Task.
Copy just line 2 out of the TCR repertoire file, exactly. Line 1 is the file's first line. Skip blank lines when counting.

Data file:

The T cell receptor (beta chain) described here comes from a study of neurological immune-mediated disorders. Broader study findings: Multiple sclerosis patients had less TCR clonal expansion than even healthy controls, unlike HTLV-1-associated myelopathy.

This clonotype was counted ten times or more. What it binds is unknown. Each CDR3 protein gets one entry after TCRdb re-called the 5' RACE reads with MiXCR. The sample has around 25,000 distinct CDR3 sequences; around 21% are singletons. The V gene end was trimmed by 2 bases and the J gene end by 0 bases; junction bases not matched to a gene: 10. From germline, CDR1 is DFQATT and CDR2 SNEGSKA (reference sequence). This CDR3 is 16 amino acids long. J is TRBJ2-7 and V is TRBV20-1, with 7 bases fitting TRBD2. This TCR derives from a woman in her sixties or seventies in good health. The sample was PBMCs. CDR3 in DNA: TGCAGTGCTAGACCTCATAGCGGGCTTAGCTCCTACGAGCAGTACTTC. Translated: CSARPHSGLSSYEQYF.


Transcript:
This clonotype was counted ten times or more. What it binds is unknown. Each CDR3 protein gets one entry after TCRdb re-called the 5' RACE reads with MiXCR. The sample has around 25,000 distinct CDR3 sequences; around 21% are singletons. The V gene end was trimmed by 2 bases and the J gene end by 0 bases; junction bases not matched to a gene: 10. From germline, CDR1 is DFQATT and CDR2 SNEGSKA (reference sequence). This CDR3 is 16 amino acids long. J is TRBJ2-7 and V is TRBV20-1, with 7 bases fitting TRBD2. This TCR derives from a woman in her sixties or seventies in good health. The sample was PBMCs. CDR3 in DNA: TGCAGTGCTAGACCTCATAGCGGGCTTAGCTCCTACGAGCAGTACTTC. Translated: CSARPHSGLSSYEQYF.